Wednesday, February 26, 2014

Georgia Republicans aim to take the lead on the anti-gay front

By Michael J.W. Stickings

A few Arizona Republicans may be having second thoughts about their anti-gay bill, but Georgia Republicans aren't about to cave in to, you know, equal rights and common decency, nor to deny themselves the opportunity to erect their very own barricade of bigotry:

A bill moving swiftly through the Georgia House of Representatives would allow business owners who believe homosexuality is a sin to openly discriminate against gay Americans by denying them employment or banning them from restaurants and hotels.

The proposal, dubbed the Preservation of Religious Freedom Act, would allow any individual or for-profit company to ignore Georgia laws -- including anti-discrimination and civil rights laws -- that "indirectly constrain" exercise of religion. Atlanta, for example, prohibits discrimination against LGBT residents seeking housing, employment, and public accommodations. But the state bill could trump Atlanta's protections.

The Georgia bill, which was introduced last week and was scheduled to be heard in subcommittee Monday afternoon, was sponsored by six state representatives (some of them Democrats). A similar bill has been introduced in the state Senate.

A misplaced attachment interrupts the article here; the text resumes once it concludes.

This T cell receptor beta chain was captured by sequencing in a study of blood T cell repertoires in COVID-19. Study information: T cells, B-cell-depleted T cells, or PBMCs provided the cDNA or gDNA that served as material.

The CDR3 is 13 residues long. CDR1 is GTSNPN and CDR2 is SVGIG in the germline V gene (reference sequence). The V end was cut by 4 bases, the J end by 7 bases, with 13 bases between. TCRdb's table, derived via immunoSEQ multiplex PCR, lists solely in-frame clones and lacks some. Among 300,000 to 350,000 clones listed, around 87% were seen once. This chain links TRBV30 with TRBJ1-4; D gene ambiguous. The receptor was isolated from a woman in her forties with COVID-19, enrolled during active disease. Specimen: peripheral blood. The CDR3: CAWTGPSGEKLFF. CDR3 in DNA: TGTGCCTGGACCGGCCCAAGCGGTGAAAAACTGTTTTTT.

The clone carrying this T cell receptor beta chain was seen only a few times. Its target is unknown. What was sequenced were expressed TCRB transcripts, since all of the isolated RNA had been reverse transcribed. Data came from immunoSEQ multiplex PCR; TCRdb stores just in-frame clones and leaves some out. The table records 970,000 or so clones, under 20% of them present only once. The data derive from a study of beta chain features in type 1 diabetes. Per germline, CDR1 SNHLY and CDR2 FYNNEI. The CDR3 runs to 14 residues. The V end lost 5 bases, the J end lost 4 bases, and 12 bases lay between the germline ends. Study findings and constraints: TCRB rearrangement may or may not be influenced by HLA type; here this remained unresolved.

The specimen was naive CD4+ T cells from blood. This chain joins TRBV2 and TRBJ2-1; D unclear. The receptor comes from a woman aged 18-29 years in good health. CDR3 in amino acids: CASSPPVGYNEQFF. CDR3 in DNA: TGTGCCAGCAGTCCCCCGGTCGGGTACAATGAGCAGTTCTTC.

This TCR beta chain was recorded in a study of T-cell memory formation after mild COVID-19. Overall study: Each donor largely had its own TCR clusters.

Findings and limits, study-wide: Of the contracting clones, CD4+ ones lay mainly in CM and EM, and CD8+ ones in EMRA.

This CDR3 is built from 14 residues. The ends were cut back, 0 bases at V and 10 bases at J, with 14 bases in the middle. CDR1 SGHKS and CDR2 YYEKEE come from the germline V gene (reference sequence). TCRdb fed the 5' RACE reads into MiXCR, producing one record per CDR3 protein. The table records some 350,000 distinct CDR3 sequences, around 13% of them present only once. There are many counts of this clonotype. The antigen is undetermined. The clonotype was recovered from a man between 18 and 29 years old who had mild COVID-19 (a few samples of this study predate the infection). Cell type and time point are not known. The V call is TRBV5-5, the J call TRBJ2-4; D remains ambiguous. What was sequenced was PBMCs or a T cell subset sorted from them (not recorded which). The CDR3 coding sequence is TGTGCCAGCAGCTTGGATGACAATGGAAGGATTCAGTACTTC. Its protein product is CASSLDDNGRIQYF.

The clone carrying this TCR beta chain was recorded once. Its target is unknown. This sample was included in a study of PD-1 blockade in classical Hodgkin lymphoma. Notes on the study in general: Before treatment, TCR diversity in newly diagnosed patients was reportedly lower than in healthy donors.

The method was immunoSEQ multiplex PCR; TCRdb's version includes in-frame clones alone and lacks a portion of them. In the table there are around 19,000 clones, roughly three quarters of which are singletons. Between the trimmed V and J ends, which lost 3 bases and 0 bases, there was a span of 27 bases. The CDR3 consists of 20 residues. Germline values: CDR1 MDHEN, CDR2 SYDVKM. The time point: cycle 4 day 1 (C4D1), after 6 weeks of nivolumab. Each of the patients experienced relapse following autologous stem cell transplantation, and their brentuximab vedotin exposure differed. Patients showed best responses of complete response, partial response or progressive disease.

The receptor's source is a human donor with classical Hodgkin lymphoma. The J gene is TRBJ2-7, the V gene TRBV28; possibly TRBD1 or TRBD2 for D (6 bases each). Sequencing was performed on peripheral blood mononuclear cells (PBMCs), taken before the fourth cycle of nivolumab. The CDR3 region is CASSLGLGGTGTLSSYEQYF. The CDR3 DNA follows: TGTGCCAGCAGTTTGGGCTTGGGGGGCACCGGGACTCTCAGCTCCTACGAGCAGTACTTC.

The Georgia House bill's text is largely identical to controversial legislation that passed in Arizona last week.

Yup, those weak-assed Arizona Republicans. In Georgia, they don't have such reservations, it would seem. And note that what these two states are proposing is broader than what has emerged elsewhere:

Unlike similar bills introduced in Kansas, Tennessee, and South Dakota, the Georgia and Arizona bills do not explicitly target same-sex couples. But that difference could make the impact of the Georgia and Arizona bills even broader. Legal experts, including Eunice Rho, advocacy and policy counsel for the ACLU, warn that Georgia and Arizona's religious-freedom bills are so sweeping that they open the door for discrimination against not only gay people, but other groups as well.

In other words, if this sort of legislation passes, basically your hatred is all good, legally speaking, as long as you hide behind the protection of "religious freedom." You hate gays? It's just your faith! You hate Muslims? Hey, it's just your religion. And it's not like "religion" has a long history of tolerance. So it's pretty easy to imagine anyone being able to justify discrimination of any kind simply by using the "religious freedom" excuse.

In other words, the very essence of America is under assault from within, by anti-Enlightenment conservatives, almost entirely Republican, who see the country not as a bastion of constitutional liberty but as an expression of religious bigotry. It is deeply and profoundly anti-American, this politico-religious movement, and it is on the march in state after state. It must not be allowed to succeed.

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